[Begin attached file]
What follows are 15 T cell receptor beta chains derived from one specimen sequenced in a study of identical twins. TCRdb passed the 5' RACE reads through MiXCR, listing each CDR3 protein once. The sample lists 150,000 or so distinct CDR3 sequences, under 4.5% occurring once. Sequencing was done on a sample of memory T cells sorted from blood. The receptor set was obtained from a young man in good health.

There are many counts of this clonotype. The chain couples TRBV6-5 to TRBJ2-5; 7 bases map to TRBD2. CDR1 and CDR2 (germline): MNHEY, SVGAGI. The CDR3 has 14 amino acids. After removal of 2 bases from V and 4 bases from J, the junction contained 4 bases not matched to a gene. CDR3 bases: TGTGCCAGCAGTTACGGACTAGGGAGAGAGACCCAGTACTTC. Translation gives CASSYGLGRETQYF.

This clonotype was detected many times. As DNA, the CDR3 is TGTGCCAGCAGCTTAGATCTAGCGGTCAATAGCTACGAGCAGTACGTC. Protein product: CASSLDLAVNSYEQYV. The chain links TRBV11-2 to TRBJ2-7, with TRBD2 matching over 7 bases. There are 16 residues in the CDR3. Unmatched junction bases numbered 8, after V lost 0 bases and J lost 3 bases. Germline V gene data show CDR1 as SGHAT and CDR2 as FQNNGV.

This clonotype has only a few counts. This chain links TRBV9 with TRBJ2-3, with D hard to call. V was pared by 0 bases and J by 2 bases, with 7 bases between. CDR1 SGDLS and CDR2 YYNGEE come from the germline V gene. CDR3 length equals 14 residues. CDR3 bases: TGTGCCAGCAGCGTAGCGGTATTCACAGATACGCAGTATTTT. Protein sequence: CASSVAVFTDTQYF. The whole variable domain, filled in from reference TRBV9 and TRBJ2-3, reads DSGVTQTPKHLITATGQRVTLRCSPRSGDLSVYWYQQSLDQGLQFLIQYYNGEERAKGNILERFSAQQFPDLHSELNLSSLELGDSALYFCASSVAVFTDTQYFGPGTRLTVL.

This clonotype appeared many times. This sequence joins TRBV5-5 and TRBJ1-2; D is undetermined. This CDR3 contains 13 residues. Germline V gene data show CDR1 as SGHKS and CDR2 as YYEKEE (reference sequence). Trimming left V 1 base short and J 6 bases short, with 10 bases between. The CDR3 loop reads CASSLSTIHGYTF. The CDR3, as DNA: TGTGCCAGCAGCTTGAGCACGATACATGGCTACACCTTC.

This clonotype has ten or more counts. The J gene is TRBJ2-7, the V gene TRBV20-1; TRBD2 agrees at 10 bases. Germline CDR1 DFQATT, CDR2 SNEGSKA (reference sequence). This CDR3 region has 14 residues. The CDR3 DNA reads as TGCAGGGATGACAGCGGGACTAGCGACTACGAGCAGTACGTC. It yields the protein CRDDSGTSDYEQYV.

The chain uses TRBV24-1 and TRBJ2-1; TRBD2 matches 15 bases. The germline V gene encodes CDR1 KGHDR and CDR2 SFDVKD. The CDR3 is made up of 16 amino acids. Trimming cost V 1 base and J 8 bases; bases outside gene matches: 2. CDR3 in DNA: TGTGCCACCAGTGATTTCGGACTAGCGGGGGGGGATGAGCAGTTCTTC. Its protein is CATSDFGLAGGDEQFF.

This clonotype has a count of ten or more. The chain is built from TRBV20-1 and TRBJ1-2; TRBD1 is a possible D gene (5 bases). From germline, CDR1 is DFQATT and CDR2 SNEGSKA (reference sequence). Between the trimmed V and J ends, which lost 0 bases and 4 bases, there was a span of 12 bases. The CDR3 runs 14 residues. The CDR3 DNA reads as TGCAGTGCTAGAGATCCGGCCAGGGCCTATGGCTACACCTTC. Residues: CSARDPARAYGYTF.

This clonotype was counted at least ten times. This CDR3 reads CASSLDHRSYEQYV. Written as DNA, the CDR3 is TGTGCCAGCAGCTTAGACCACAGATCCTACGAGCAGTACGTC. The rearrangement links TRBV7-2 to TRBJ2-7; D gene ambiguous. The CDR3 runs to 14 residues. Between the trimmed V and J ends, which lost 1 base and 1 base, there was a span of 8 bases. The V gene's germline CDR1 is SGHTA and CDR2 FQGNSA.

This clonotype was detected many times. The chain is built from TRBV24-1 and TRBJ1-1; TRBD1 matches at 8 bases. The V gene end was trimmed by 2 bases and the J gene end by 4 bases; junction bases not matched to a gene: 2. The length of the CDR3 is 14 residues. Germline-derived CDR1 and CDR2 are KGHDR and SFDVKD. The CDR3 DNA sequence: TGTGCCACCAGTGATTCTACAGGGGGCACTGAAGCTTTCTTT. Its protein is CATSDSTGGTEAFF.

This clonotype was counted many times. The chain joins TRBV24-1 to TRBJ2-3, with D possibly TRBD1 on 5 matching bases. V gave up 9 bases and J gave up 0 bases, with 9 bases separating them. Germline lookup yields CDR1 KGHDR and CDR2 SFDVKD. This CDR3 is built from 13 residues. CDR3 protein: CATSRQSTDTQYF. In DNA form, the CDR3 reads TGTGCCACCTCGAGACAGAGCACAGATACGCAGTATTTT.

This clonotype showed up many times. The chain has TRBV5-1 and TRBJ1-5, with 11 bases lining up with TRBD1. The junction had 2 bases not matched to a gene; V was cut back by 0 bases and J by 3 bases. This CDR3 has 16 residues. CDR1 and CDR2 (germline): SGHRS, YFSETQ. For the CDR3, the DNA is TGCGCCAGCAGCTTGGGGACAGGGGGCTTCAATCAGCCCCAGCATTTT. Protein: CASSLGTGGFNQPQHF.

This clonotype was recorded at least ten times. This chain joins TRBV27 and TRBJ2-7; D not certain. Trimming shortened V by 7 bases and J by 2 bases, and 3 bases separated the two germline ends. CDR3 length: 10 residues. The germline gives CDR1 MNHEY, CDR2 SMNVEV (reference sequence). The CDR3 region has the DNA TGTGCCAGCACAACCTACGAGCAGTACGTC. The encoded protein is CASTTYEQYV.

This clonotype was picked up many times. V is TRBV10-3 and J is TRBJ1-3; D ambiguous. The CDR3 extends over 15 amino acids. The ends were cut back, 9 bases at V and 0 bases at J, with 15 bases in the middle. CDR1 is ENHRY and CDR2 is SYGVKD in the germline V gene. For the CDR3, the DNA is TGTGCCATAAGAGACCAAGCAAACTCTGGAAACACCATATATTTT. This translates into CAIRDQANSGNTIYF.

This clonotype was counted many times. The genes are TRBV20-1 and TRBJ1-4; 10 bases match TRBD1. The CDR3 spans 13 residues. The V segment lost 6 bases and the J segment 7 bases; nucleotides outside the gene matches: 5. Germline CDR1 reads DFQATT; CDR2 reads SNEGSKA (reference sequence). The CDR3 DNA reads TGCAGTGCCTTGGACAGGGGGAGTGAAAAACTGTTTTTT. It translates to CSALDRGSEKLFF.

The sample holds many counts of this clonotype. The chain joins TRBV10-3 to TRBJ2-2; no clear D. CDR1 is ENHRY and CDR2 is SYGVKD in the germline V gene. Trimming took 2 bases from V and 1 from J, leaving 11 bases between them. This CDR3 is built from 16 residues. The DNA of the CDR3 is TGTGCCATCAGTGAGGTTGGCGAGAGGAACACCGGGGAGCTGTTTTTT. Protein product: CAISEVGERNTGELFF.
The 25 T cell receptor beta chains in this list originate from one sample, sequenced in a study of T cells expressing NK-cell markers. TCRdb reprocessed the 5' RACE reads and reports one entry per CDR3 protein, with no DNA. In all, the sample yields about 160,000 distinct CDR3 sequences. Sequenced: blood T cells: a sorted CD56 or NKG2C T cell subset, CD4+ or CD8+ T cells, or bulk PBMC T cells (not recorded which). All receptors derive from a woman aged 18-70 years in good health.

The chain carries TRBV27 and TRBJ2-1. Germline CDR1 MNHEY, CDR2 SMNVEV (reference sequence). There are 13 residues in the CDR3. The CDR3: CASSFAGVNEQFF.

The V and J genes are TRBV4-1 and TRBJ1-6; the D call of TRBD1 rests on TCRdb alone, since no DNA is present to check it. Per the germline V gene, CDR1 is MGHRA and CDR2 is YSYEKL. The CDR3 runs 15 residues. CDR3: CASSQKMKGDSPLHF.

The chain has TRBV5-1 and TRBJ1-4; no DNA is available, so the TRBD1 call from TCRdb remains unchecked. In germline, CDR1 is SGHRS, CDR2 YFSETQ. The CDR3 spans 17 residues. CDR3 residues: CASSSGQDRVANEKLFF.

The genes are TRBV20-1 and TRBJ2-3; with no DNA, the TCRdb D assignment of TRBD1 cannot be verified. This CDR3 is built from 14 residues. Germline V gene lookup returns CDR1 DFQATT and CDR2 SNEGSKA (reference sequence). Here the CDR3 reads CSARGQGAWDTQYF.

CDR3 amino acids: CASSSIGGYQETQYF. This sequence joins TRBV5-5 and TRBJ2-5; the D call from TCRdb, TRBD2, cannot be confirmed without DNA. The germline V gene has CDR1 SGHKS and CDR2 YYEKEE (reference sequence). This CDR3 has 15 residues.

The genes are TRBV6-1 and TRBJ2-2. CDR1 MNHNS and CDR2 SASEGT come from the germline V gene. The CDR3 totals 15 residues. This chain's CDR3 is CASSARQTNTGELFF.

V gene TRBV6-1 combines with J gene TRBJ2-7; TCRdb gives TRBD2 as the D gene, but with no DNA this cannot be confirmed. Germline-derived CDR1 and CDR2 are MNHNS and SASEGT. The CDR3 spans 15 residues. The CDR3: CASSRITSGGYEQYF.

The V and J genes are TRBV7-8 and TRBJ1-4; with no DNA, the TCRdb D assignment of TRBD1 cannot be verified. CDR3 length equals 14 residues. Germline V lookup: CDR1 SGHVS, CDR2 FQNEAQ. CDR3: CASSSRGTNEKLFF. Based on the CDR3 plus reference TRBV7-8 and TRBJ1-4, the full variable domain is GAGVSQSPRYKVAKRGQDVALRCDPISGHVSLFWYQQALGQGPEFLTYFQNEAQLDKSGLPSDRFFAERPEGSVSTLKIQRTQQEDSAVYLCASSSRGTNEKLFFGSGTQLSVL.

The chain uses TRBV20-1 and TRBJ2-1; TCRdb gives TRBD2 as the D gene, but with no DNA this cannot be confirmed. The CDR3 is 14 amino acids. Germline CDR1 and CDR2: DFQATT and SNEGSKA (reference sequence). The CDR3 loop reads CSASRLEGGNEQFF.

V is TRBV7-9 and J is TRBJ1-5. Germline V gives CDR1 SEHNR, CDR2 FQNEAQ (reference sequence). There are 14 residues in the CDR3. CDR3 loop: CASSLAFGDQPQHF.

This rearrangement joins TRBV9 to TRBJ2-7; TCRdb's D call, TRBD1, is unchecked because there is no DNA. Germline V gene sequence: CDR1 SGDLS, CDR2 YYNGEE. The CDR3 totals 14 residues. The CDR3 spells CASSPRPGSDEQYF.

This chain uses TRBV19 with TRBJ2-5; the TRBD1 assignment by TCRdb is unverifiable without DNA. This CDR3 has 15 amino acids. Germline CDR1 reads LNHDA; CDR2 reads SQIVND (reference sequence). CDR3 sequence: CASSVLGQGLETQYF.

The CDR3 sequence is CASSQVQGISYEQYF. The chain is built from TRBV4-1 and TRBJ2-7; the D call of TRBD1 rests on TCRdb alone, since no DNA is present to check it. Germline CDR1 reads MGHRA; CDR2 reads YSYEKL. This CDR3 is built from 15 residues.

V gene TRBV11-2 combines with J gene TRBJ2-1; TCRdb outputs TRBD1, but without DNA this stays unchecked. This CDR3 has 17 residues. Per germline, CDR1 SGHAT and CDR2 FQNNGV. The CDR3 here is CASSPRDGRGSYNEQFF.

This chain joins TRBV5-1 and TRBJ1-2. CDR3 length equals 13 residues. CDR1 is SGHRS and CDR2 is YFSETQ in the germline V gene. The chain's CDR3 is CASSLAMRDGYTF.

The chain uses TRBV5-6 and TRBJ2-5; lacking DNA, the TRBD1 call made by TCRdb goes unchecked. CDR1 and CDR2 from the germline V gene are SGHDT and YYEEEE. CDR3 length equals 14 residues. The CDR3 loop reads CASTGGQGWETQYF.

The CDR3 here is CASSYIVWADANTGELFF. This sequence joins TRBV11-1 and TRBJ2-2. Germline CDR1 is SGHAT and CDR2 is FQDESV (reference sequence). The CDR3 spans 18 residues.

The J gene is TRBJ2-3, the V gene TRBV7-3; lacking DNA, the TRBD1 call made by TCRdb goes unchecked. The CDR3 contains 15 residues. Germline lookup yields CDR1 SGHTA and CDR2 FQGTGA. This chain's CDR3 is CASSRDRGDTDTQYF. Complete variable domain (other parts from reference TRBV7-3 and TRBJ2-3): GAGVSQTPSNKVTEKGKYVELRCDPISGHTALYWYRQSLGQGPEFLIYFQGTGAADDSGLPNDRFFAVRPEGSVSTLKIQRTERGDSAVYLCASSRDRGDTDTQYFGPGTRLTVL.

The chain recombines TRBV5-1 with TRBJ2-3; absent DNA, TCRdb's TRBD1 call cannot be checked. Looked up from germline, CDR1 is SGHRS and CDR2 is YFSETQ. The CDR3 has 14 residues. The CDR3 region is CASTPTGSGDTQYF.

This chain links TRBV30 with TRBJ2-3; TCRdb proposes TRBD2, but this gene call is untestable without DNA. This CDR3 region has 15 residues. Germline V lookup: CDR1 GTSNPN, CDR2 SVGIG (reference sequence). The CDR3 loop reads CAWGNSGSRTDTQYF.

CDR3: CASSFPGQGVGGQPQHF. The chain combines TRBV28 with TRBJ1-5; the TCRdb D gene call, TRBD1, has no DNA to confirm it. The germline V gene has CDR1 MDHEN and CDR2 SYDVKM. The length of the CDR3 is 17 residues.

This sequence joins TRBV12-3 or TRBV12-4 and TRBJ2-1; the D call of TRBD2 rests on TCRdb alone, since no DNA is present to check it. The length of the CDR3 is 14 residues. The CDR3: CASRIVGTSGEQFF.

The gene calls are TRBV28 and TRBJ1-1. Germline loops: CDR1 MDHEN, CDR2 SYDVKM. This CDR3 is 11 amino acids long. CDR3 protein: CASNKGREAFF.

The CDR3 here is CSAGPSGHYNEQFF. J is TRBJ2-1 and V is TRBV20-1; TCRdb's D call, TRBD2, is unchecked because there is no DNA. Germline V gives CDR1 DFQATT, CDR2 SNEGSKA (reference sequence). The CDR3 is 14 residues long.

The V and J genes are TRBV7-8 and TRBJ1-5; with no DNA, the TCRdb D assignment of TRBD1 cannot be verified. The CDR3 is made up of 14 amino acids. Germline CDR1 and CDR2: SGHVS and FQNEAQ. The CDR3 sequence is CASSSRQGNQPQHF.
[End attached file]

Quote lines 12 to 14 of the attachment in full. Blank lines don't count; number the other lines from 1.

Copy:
This clonotype showed up many times. The chain has TRBV5-1 and TRBJ1-5, with 11 bases lining up with TRBD1. The junction had 2 bases not matched to a gene; V was cut back by 0 bases and J by 3 bases. This CDR3 has 16 residues. CDR1 and CDR2 (germline): SGHRS, YFSETQ. For the CDR3, the DNA is TGCGCCAGCAGCTTGGGGACAGGGGGCTTCAATCAGCCCCAGCATTTT. Protein: CASSLGTGGFNQPQHF.

This clonotype was recorded at least ten times. This chain joins TRBV27 and TRBJ2-7; D not certain. Trimming shortened V by 7 bases and J by 2 bases, and 3 bases separated the two germline ends. CDR3 length: 10 residues. The germline gives CDR1 MNHEY, CDR2 SMNVEV (reference sequence). The CDR3 region has the DNA TGTGCCAGCACAACCTACGAGCAGTACGTC. The encoded protein is CASTTYEQYV.

This clonotype was picked up many times. V is TRBV10-3 and J is TRBJ1-3; D ambiguous. The CDR3 extends over 15 amino acids. The ends were cut back, 9 bases at V and 0 bases at J, with 15 bases in the middle. CDR1 is ENHRY and CDR2 is SYGVKD in the germline V gene. For the CDR3, the DNA is TGTGCCATAAGAGACCAAGCAAACTCTGGAAACACCATATATTTT. This translates into CAIRDQANSGNTIYF.